The LOGISTIC Procedure

Model Fitting Information

For the jth observation, let ${\widehat{\pi }}_ j$ be the estimated probability of the observed response. The three criteria displayed by the LOGISTIC procedure are calculated as follows:

  • –2 log likelihood:

    \[ -2\mbox{ Log L}=-2\sum _ j \frac{w_ j}{\sigma ^2} f_ j\log ({\widehat{\pi }}_ j) \]

    where $w_ j$ and $f_ j$ are the weight and frequency values of the jth observation, and $\sigma ^2$ is the dispersion parameter, which equals 1 unless the SCALE= option is specified. For binary response models that use events/trials MODEL statement syntax, this is

    \[ -2\mbox{ Log L}=-2\sum _ j \frac{w_ j}{\sigma ^2} f_ j [ \log {{n_ j}\choose {r_ j}} + r_ j \log ({\widehat{\pi }}_ j) + (n_ j-r_ j)\log (1-{\widehat{\pi }}_ j) ] \]

    where $r_ j$ is the number of events, $n_ j$ is the number of trials, ${\widehat{\pi }}_ j$ is the estimated event probability, and the statistic is reported both with and without the constant term.

  • Akaike’s information criterion:

    \[ \mbox{AIC}=-2\mbox{ Log L}+2p \]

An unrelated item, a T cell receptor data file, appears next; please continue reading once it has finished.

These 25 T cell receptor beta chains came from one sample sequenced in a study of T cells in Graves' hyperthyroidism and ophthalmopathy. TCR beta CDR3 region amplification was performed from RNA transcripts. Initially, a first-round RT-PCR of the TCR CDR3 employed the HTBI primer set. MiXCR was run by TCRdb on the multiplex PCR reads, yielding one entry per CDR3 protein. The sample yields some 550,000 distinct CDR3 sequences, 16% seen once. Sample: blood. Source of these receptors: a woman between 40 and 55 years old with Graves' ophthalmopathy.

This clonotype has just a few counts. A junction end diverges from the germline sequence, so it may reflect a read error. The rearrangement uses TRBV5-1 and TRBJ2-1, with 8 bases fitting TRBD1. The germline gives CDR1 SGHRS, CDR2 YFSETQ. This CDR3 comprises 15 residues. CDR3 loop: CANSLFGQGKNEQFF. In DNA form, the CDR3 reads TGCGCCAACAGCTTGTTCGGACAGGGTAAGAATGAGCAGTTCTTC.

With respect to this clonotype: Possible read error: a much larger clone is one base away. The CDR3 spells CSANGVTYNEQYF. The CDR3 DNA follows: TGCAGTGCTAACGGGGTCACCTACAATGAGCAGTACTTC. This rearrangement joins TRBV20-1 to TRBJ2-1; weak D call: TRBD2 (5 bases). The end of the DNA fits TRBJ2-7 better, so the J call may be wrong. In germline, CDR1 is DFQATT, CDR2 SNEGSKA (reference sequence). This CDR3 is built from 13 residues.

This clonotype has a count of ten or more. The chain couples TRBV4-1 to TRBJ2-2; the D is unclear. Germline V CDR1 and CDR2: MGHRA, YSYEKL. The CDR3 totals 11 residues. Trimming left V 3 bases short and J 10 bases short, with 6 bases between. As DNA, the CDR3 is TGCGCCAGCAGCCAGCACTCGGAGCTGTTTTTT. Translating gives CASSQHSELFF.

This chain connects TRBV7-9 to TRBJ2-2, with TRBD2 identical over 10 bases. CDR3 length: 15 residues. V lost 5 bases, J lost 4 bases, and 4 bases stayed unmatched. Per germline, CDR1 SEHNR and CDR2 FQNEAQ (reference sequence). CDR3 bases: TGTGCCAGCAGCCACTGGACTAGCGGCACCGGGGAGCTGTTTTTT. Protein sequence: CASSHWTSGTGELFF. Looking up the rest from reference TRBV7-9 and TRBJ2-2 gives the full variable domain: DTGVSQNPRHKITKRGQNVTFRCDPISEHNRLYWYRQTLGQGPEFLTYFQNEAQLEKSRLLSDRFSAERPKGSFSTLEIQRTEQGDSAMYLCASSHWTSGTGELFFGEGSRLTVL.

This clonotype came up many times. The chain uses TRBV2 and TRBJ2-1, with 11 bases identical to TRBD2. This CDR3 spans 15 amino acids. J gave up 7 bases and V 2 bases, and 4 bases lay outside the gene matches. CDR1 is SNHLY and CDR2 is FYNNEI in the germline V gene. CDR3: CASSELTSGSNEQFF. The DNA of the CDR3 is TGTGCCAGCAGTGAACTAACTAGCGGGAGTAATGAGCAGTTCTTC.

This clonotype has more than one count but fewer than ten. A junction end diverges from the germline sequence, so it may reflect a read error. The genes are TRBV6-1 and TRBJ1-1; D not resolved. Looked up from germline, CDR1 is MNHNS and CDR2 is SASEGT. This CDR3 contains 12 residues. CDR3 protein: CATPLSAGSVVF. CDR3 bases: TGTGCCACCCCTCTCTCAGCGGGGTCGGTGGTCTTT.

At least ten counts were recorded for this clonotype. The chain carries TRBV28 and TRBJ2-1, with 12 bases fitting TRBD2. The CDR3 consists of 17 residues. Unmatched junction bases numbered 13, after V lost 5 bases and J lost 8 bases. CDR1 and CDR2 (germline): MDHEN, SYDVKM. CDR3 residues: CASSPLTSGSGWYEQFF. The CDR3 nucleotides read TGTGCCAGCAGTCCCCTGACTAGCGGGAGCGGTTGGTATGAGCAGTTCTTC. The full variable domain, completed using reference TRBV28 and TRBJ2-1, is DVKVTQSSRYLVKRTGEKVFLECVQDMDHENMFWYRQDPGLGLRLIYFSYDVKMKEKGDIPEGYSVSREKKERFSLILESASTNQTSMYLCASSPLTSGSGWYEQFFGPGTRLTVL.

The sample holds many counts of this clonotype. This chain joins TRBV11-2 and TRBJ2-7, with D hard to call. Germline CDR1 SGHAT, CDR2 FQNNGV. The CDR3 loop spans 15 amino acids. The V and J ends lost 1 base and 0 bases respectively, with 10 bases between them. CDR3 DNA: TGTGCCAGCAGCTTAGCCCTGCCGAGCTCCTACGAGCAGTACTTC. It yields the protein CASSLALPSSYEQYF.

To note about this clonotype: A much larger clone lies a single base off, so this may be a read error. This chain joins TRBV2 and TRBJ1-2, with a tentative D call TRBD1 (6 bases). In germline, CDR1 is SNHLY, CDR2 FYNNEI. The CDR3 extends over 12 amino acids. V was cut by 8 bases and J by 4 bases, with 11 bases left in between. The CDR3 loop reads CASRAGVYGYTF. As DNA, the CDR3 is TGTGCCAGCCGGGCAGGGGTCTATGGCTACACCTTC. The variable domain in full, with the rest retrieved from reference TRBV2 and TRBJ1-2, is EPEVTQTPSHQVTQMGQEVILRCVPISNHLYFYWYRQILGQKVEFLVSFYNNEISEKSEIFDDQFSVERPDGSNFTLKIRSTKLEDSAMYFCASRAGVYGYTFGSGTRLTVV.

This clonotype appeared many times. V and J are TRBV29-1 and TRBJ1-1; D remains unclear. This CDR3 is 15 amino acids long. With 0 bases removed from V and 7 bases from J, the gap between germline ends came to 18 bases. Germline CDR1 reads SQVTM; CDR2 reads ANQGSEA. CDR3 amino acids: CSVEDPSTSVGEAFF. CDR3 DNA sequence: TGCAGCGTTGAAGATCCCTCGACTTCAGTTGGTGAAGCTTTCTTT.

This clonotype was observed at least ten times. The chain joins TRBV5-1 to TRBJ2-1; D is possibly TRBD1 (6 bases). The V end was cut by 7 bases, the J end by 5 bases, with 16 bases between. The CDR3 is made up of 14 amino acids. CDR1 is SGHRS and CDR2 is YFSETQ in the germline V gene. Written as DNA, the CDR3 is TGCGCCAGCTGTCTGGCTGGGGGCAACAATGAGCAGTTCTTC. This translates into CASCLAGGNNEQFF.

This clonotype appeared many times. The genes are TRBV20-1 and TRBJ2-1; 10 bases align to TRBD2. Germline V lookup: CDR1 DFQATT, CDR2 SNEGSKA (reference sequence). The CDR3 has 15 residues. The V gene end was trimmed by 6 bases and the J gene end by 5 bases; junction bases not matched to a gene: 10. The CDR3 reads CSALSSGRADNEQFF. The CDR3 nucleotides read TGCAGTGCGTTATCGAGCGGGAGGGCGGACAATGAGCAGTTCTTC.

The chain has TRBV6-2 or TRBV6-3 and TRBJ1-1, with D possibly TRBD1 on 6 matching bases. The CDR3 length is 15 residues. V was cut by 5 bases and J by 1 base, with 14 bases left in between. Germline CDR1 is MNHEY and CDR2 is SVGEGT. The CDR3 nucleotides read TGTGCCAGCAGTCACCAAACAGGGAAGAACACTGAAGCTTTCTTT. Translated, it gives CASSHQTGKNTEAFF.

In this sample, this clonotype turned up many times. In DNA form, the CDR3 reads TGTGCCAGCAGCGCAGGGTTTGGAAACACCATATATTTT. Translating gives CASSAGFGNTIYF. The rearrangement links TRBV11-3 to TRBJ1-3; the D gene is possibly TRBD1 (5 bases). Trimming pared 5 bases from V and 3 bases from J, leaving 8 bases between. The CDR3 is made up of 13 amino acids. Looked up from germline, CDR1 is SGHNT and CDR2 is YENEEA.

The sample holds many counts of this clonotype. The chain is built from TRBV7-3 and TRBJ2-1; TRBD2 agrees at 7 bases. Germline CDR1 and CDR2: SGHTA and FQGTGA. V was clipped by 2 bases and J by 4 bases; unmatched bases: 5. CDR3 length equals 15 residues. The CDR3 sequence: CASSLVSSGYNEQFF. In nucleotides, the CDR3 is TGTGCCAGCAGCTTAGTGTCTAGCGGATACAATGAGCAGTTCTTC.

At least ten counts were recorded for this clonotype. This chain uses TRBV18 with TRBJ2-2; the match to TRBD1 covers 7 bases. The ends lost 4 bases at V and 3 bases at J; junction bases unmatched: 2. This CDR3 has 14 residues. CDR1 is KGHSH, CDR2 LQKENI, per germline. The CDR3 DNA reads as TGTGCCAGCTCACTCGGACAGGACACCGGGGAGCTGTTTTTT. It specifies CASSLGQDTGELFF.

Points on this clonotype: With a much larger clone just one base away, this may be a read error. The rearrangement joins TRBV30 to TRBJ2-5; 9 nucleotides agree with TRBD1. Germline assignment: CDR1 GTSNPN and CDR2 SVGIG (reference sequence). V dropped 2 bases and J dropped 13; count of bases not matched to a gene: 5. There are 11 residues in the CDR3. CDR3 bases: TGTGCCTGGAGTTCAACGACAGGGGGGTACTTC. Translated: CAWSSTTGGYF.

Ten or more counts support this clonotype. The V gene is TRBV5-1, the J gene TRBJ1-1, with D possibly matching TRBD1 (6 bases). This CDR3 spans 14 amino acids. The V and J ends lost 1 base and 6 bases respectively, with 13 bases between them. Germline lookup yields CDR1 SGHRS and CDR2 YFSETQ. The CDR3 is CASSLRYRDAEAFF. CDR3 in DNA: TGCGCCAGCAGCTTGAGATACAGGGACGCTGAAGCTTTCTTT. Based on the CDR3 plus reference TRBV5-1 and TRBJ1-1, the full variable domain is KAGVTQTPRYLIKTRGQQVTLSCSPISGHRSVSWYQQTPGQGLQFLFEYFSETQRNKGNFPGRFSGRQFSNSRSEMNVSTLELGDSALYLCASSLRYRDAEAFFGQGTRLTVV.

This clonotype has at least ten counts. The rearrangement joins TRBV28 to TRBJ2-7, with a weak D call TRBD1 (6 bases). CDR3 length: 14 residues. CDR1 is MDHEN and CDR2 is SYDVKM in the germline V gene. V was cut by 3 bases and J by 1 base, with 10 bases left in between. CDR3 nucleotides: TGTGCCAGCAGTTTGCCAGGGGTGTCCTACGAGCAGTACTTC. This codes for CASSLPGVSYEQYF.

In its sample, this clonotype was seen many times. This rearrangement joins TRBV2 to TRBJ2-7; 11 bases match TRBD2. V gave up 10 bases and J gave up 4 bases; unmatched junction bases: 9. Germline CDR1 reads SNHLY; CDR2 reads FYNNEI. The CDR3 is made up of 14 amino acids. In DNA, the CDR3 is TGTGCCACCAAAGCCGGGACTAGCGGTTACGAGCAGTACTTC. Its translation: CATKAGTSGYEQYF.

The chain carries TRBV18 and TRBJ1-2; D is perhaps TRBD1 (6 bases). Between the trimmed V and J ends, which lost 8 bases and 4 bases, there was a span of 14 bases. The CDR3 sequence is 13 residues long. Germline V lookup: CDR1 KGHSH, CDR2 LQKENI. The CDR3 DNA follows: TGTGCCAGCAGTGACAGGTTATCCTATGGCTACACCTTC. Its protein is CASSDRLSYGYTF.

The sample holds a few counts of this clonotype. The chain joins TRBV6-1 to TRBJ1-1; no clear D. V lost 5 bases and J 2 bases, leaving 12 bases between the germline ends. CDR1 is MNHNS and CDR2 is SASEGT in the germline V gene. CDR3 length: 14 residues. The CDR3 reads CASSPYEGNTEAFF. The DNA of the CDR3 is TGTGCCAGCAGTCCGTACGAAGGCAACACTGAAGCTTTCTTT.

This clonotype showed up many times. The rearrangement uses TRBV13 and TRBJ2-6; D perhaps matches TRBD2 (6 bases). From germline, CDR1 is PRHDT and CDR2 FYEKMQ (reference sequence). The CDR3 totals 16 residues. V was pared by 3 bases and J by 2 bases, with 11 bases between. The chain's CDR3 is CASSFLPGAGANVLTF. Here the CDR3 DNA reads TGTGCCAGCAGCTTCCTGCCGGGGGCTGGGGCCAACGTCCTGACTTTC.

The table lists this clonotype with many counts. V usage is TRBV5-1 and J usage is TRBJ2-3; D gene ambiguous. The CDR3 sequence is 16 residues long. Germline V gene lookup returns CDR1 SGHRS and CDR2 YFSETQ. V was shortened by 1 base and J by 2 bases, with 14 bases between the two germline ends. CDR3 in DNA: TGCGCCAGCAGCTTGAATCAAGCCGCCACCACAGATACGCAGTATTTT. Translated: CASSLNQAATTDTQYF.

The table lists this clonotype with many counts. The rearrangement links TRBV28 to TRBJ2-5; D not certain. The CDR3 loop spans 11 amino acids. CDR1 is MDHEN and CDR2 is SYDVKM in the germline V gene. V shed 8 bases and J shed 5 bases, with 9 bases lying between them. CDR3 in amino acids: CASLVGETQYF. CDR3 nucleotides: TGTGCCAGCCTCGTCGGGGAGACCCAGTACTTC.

where p is the number of parameters in the model. For cumulative response models, $p = k+s$, where k is the total number of response levels minus one and s is the number of explanatory effects. For the generalized logit model, $p = k(s+1)$.

  • Schwarz (Bayesian information) criterion:

    \[ \mbox{SC}=-2\mbox{ Log L}+p\log (\sum _ jf_ jn_ j) \]

    where p is the number of parameters in the model, $n_ j$ is the number of trials when events/trials syntax is specified, and $n_ j=1$ with single-trial syntax.

The AIC and SC statistics give two different ways of adjusting the –2 Log L statistic for the number of terms in the model and the number of observations used. These statistics can be used when comparing different models for the same data (for example, when you use the SELECTION= STEPWISE option in the MODEL statement). The models being compared do not have to be nested; lower values of the statistics indicate a more desirable model.

The difference in the –2 Log L statistics between the intercepts-only model and the specified model has a $p-k$ degree-of-freedom chi-square distribution under the null hypothesis that all the explanatory effects in the model are zero, where p is the number of parameters in the specified model and k is the number of intercepts. The likelihood ratio test in the "Testing Global Null Hypothesis: BETA=0" table displays this difference and the associated p-value for this statistic. The score and Wald tests in that table test the same hypothesis and are asymptotically equivalent; for more information, see the sections Residual Chi-Square and Testing Linear Hypotheses about the Regression Coefficients.